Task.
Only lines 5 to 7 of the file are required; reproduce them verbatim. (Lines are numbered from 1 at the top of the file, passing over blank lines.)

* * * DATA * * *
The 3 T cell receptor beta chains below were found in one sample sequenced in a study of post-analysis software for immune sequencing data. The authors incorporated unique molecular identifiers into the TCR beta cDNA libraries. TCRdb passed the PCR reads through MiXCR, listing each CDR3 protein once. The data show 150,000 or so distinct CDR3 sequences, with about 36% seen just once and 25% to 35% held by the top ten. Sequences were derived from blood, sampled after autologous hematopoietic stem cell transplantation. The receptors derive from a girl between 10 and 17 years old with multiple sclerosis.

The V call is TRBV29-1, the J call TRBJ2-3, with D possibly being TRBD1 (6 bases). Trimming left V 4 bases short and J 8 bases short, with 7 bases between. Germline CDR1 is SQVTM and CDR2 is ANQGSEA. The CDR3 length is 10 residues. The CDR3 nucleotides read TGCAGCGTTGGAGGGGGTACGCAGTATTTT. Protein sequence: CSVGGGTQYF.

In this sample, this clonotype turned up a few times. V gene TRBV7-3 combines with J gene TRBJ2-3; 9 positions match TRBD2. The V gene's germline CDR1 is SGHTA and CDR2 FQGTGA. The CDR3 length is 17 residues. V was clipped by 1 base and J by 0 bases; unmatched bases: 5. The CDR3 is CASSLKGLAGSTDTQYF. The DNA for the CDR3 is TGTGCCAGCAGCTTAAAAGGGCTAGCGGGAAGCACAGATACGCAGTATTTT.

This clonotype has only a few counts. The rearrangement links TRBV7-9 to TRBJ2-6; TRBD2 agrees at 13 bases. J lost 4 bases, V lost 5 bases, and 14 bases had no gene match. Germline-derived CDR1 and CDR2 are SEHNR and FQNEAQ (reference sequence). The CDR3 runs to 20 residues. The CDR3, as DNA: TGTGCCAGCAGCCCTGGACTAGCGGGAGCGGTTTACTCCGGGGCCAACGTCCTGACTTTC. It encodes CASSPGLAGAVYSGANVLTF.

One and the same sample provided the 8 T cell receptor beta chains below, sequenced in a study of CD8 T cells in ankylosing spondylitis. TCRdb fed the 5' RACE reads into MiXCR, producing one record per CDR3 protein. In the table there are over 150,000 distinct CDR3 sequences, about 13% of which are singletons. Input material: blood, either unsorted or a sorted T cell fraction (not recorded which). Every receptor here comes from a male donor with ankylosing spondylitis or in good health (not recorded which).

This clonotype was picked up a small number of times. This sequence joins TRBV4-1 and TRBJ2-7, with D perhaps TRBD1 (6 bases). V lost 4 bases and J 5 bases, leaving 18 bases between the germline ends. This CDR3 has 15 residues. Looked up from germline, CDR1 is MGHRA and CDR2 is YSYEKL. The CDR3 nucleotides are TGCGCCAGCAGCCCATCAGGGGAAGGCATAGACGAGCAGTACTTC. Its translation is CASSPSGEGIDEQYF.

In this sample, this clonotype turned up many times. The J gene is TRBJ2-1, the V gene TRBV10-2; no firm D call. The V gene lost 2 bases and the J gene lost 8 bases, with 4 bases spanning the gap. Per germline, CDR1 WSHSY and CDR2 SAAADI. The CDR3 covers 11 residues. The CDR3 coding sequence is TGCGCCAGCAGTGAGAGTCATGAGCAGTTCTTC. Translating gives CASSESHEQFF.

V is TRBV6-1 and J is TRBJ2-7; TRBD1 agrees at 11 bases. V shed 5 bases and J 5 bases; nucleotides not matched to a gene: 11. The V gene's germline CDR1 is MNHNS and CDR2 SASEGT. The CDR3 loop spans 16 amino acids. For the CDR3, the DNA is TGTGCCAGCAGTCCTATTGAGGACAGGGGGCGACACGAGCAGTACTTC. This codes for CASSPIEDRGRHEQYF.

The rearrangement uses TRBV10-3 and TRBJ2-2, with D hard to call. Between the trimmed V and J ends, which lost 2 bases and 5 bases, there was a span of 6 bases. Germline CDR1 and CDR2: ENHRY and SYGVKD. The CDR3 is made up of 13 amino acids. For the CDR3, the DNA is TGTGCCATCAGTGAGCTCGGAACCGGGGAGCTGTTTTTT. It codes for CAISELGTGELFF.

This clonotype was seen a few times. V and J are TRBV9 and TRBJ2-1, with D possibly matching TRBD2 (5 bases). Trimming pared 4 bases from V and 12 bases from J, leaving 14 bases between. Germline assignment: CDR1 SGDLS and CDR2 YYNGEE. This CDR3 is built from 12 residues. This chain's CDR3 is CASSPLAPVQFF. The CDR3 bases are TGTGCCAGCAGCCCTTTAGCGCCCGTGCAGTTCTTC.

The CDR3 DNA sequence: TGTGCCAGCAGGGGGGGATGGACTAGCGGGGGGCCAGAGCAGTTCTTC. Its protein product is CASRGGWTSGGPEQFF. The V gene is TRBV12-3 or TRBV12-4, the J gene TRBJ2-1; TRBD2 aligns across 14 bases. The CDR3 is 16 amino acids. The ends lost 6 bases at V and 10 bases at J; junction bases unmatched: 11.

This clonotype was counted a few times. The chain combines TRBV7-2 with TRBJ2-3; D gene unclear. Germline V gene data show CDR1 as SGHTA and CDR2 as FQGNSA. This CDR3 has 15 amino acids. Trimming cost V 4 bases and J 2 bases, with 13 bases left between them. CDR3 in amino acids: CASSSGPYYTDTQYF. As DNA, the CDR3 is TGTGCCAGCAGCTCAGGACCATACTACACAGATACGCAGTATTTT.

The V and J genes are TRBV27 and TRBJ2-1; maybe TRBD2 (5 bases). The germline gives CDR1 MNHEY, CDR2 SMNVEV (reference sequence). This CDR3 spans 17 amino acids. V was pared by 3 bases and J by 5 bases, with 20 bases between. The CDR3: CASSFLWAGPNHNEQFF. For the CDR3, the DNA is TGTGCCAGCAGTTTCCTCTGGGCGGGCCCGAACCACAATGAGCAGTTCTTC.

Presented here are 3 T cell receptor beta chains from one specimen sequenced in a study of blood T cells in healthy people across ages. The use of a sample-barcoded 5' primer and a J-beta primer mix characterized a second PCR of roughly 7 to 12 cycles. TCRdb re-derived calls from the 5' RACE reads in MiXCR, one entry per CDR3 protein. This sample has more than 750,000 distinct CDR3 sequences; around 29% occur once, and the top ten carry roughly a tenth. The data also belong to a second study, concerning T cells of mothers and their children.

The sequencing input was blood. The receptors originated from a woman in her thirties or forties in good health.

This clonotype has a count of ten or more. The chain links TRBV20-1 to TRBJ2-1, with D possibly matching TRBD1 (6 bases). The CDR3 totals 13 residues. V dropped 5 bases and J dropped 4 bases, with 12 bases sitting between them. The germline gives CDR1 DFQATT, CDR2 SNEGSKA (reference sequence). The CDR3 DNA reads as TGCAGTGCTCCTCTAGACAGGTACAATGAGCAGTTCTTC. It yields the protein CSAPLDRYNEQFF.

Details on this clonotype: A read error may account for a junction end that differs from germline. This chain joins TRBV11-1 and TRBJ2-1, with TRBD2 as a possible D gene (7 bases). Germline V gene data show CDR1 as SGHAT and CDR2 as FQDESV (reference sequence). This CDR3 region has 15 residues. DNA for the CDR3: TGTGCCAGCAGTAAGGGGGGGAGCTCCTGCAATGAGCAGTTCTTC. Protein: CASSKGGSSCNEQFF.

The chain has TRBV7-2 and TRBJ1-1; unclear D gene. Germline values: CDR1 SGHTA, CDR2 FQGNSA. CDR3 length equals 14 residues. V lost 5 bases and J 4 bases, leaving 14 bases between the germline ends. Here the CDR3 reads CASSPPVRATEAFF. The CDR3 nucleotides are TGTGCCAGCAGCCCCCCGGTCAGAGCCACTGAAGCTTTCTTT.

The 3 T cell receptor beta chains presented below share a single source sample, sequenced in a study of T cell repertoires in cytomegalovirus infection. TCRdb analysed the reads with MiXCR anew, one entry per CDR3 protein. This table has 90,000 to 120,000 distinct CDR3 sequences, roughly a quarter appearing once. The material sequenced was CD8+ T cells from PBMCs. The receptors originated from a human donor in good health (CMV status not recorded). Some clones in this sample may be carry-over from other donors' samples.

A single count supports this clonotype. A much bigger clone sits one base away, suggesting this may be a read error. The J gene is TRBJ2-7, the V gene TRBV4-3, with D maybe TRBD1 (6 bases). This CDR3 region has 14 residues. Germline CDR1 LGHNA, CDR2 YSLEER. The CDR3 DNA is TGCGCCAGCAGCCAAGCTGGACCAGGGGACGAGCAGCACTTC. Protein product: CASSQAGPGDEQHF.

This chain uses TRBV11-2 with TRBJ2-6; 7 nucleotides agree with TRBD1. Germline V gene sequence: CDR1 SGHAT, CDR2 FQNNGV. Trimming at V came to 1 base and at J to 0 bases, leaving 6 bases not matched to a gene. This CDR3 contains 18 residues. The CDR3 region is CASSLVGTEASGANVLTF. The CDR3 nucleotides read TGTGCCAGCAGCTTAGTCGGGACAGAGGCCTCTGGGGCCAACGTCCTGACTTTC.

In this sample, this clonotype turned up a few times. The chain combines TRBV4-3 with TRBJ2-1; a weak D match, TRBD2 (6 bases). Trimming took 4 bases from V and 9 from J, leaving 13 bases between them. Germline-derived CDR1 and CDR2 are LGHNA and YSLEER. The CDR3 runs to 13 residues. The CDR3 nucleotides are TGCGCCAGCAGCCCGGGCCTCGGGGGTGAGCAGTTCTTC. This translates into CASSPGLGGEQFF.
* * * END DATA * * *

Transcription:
One and the same sample provided the 8 T cell receptor beta chains below, sequenced in a study of CD8 T cells in ankylosing spondylitis. TCRdb fed the 5' RACE reads into MiXCR, producing one record per CDR3 protein. In the table there are over 150,000 distinct CDR3 sequences, about 13% of which are singletons. Input material: blood, either unsorted or a sorted T cell fraction (not recorded which). Every receptor here comes from a male donor with ankylosing spondylitis or in good health (not recorded which).

This clonotype was picked up a small number of times. This sequence joins TRBV4-1 and TRBJ2-7, with D perhaps TRBD1 (6 bases). V lost 4 bases and J 5 bases, leaving 18 bases between the germline ends. This CDR3 has 15 residues. Looked up from germline, CDR1 is MGHRA and CDR2 is YSYEKL. The CDR3 nucleotides are TGCGCCAGCAGCCCATCAGGGGAAGGCATAGACGAGCAGTACTTC. Its translation is CASSPSGEGIDEQYF.

In this sample, this clonotype turned up many times. The J gene is TRBJ2-1, the V gene TRBV10-2; no firm D call. The V gene lost 2 bases and the J gene lost 8 bases, with 4 bases spanning the gap. Per germline, CDR1 WSHSY and CDR2 SAAADI. The CDR3 covers 11 residues. The CDR3 coding sequence is TGCGCCAGCAGTGAGAGTCATGAGCAGTTCTTC. Translating gives CASSESHEQFF.